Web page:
What makes Brussels such a good candidate for in-depth urban metabolism analysis and visualization is the availability of good data on both the regional and local scale. Its statistical office, the Brussels Institute for Statistics and Analysis, collects and provides data at regional, municipal, and even smaller scales, providing insights into important socioeconomic, territorial, and environmental aspects of its urban systems. While data for what type of materials enter or leave the region is harder to come by than for water or energy, the Metabolism of the Brussels Capital Region study shows that a detailed analysis of material flows is quite feasible with the proper amount of research and innovative thinking.

Cape Town: Applying a metabolic lens to a water crisis

With its extreme water shortage gaining worldwide attention in recent months, Cape Town’s case study serves as a living testament to the difficulty in planning for and managing resources as well as responding to crisis and how urban metabolism can serve as an important tool to locate linear flows and shift towards more circular ones.

Researchers Paul K. Currie and Paul Hoekman point out that conceptualizing Cape Town’s metabolism allows them to understand how many resources the city is taking from its surrounding areas, digesting them for economic production and social welfare, and then dumping the wastes back into the environment. In the case of its most voluminous resource — water, an urban metabolism analysis shows just how its mono source makes the city and its residents vulnerable to extreme shocks to the system like the current one: Cape Town receives 97 per cent of its water from surface runoff in the Berg River catchment, most of it stored in six large dams and pumped in bulk to the city’s 12 water treatment works.

By identifying resource flows that can be reused or processed in different ways, the authors point out that the city’s metabolism can be made more effective, reduce the reliance on fresh resources, and reduce the impact of wastes. Aside from undertaking emergency water source diversification that aims to bring 300 million liters of desalination capacity, 100 million liters of groundwater and 100 million liters of retreated effluent into the water system, the city has already effectively reduced the its daily water demand by more than half through behavioral interventions such as widespread messaging, increased step tariffs, or network repairs.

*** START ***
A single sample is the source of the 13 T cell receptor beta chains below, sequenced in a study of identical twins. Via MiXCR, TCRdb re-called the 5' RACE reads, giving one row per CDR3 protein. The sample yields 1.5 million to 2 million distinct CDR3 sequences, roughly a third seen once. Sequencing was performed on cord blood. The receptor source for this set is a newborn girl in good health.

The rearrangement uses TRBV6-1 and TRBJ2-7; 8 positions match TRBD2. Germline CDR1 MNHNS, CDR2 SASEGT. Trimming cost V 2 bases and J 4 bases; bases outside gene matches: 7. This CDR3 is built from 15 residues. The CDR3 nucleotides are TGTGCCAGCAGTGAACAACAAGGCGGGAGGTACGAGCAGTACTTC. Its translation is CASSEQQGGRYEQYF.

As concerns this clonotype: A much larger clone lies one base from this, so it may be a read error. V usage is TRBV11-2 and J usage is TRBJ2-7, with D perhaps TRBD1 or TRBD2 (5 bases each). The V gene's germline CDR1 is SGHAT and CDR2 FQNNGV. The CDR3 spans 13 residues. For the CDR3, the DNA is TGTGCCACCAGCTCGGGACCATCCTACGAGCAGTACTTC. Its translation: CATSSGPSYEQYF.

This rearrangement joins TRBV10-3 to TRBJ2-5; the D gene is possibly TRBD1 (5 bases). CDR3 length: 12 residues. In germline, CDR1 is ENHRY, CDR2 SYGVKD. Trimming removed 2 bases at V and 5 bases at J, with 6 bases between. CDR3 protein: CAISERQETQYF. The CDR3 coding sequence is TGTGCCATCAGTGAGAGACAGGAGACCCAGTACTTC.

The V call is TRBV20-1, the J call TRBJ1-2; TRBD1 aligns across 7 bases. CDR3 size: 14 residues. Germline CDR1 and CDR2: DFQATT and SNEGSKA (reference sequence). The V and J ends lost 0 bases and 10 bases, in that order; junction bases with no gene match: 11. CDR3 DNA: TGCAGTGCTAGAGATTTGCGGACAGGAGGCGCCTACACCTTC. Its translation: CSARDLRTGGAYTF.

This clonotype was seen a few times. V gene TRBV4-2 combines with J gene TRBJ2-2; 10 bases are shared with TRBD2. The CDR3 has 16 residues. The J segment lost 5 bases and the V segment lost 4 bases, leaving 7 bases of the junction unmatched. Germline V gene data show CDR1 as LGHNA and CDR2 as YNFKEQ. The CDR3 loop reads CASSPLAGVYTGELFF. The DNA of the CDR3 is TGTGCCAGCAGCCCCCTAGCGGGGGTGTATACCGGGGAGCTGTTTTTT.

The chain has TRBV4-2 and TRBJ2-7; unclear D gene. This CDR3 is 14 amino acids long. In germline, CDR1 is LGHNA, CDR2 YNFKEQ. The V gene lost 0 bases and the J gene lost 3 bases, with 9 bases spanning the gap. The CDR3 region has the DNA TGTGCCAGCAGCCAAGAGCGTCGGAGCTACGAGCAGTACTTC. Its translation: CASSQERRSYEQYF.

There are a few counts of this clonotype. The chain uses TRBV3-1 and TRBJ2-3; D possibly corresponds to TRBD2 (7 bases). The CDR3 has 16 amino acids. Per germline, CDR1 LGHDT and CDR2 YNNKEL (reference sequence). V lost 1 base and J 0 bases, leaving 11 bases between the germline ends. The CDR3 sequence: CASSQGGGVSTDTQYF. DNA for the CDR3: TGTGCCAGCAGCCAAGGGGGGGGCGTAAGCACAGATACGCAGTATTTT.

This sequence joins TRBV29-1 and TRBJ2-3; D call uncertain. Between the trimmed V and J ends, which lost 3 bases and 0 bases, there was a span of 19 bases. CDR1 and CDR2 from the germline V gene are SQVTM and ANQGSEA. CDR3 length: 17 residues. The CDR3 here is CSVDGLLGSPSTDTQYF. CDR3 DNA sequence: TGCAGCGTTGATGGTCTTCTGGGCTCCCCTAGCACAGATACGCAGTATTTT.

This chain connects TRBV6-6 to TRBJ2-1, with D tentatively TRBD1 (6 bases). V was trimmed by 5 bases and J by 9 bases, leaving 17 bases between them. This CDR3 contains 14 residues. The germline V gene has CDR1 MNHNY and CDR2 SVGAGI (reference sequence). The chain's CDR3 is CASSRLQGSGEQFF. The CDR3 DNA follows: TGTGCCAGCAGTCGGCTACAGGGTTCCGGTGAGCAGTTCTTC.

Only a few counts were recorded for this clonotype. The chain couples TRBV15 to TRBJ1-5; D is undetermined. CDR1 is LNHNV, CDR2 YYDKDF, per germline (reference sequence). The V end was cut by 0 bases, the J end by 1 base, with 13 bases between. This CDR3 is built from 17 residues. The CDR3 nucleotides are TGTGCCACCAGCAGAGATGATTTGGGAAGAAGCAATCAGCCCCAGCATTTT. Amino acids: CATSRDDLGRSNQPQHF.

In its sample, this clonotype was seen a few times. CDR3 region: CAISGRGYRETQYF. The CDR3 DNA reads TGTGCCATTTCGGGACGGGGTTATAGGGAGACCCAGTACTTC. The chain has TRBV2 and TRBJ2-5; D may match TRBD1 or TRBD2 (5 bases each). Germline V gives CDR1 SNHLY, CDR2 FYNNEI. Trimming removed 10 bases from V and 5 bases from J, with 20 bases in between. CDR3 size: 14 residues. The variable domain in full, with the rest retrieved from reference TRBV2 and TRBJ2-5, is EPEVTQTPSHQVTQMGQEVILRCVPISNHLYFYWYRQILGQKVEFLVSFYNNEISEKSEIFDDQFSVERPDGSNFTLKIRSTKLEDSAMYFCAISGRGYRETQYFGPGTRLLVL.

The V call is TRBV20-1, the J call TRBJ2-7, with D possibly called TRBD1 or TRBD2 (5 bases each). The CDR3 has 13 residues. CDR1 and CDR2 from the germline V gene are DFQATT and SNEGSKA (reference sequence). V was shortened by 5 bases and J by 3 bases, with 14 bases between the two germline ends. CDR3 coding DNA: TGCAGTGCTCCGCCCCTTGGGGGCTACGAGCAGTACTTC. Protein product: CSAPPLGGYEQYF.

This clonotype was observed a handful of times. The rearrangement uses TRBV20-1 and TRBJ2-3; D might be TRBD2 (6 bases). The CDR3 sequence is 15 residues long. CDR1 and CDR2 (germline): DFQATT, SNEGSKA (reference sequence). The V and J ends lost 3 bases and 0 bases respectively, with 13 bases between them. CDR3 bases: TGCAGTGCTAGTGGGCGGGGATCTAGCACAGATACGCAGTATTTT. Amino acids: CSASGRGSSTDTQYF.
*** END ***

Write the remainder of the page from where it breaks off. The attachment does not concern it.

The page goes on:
Unpacking its water metabolism has allowed for greater insight into Cape Town’s water requirements. Experts such as GreenCape’s Water Programme Manager Claire Pengelly and the African Climate & Development Initiative’s Research Chair Martine Visser agree that connecting supply and demand and looking at the full life-cycle of water within the city at both household and city-wide levels has led to a deeper understanding that supports better decision making around Cape Town’s water metabolism.

Cusco: A participatory approach to urban metabolism

The next case study brought an increased focus on “moving from top-down to bottom-up approaches in order to capture data unavailable in conventional databases” and “promoting a transdisciplinary approach, in which co-design takes place with society, and not for society, and to ensure assessment is not a once-off event.”

Focused on the metropolitan area in and around the city of Cusco in southern Peru, Secondary Cities is partnering with their on-the-ground implementation team, Ecocity Builders, to engage in a multi-faceted and multiple phase participatory action approach to urban environmental accounting that includes a collaborative deliberation process between local citizens, city officials, and student researchers from the local university. The city’s historic inner city neighborhoods, where several small study areas are located, have increasingly been feeling the need for this kind of in-depth accounting of conditions on the ground that is required to institute a holistic solution to their garbage problem.

Facilitated through the EcoCompass workshops of Ecocity Builders’ Urbinsight Global Data Initiative, participants that include faculty, students, local officials, architects, and planners were introduced to the technical, community engagement, and planning processes essential to participatory action research, learning the ins and outs of creating a dynamic mapping platform that visualizes multiple data types. With citizen engagement at the core of the process, community members were an integral part of the research. Through scoping sessions and roundtables, they communicated the changes they wanted to see in their city: better management of waste, a cleaner environment, and healthier food.

Based on these needs, student teams conducted neighborhood material audits and collected consumption and waste data from residents, who participated by sorting their solid waste, weighing materials by type, and analyzing composites. The team created detailed views of neighborhood archetypes of the historic districts, which gave important insights into solutions for neighborhoods with similar characteristics and challenges. Based on their findings that 50% of household waste is organic, they researched and co-designed with community members compost modules that were piloted throughout four communities in the homes of participating neighbors.